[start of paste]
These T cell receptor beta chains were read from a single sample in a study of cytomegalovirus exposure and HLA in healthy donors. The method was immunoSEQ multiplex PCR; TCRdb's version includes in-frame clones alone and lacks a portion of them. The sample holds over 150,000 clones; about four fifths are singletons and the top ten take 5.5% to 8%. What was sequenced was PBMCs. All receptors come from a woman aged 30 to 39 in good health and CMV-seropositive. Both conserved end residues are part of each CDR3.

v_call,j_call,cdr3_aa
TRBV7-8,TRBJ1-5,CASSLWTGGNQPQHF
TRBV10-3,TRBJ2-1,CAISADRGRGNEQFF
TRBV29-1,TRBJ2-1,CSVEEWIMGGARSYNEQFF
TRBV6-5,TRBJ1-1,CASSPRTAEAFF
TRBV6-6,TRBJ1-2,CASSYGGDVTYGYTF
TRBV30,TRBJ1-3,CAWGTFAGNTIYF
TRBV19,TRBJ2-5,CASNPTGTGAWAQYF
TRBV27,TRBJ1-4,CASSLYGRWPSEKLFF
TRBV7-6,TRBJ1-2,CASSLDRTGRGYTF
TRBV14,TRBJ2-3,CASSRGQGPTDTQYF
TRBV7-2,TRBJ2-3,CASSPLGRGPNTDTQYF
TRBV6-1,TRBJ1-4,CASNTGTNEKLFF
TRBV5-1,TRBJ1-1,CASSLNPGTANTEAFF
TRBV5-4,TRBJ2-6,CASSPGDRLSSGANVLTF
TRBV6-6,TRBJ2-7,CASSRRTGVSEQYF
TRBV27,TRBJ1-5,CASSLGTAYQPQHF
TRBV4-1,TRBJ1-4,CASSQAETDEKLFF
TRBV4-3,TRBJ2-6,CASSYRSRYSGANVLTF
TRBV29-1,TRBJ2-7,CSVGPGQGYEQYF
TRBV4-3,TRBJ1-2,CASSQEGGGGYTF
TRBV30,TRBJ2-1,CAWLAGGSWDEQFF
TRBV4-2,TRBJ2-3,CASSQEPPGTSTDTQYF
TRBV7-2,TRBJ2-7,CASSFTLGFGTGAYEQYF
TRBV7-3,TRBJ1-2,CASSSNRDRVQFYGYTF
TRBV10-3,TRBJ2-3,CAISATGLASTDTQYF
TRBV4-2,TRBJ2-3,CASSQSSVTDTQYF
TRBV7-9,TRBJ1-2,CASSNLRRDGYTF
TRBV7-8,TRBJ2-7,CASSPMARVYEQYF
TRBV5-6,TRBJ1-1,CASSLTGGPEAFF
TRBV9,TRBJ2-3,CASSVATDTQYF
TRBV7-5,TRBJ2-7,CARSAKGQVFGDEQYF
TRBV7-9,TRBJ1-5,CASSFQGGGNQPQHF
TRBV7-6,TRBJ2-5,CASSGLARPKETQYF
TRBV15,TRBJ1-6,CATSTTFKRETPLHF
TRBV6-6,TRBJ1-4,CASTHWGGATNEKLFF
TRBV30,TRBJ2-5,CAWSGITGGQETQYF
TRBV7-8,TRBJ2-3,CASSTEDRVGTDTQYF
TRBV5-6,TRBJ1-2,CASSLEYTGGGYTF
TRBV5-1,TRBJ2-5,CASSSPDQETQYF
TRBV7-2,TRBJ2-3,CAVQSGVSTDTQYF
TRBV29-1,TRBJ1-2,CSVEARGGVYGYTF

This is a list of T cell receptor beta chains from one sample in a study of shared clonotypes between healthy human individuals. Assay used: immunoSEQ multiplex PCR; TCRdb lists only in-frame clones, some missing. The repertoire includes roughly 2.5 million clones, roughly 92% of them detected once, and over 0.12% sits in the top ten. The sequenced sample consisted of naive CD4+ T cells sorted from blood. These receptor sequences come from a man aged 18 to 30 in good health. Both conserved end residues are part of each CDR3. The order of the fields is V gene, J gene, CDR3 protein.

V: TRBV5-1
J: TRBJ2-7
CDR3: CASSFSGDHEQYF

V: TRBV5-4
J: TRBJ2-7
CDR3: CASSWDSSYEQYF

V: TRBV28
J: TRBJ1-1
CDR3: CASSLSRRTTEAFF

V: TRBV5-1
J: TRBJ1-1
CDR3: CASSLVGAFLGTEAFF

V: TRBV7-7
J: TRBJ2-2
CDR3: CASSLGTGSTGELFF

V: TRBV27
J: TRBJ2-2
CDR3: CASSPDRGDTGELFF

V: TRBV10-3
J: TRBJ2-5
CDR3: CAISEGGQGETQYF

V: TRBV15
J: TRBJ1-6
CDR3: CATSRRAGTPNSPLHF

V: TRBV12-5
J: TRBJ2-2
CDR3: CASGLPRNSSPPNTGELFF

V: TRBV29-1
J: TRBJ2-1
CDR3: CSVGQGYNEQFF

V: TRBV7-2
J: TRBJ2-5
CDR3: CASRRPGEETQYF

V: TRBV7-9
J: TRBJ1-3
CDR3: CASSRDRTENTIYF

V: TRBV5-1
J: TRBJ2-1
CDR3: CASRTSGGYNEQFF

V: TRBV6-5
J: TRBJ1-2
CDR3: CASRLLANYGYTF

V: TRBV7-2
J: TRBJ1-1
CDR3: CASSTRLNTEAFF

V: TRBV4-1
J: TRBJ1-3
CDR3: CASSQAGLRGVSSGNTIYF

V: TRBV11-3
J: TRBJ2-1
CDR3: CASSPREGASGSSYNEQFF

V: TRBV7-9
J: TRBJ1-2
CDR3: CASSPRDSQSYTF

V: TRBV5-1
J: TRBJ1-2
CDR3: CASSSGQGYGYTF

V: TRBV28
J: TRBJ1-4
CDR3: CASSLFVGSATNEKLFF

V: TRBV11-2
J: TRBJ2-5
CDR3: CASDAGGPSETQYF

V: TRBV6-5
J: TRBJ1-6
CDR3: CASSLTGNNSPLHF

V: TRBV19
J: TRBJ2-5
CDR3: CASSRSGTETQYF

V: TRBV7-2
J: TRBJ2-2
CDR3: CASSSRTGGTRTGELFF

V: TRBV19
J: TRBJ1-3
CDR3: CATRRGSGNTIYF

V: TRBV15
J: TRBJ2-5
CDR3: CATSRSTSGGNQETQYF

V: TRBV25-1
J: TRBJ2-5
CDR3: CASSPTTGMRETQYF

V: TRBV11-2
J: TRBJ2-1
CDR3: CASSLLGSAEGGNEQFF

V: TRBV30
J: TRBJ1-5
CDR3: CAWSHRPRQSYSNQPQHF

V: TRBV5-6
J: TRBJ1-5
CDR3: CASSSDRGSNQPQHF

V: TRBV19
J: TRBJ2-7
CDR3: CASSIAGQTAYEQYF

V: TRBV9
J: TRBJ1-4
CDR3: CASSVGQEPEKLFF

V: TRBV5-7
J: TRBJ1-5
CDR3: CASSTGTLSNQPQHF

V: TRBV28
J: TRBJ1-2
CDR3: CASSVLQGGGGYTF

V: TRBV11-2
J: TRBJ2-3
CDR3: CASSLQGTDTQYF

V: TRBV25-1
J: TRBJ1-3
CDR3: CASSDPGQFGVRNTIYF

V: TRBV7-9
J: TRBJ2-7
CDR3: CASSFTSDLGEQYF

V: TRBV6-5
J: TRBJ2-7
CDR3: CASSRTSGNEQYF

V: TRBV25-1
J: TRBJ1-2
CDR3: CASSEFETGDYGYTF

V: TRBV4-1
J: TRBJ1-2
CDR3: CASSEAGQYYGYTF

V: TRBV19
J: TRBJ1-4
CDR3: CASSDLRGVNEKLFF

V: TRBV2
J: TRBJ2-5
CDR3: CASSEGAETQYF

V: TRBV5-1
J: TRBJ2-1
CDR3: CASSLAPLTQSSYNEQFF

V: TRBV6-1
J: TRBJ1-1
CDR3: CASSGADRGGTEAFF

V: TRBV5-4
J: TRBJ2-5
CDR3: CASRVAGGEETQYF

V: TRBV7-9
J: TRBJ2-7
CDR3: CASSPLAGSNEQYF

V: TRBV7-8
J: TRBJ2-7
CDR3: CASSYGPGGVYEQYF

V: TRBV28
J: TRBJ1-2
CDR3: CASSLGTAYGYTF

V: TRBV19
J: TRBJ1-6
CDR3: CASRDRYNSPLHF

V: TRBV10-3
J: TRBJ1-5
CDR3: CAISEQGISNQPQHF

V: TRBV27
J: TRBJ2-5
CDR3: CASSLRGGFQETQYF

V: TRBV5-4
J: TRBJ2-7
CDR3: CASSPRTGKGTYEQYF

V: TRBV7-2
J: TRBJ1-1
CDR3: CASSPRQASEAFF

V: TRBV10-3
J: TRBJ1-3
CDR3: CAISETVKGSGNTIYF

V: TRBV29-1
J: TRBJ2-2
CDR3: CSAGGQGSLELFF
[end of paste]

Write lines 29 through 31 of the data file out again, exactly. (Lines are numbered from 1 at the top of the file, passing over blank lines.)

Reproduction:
TRBV7-9,TRBJ1-2,CASSNLRRDGYTF
TRBV7-8,TRBJ2-7,CASSPMARVYEQYF
TRBV5-6,TRBJ1-1,CASSLTGGPEAFF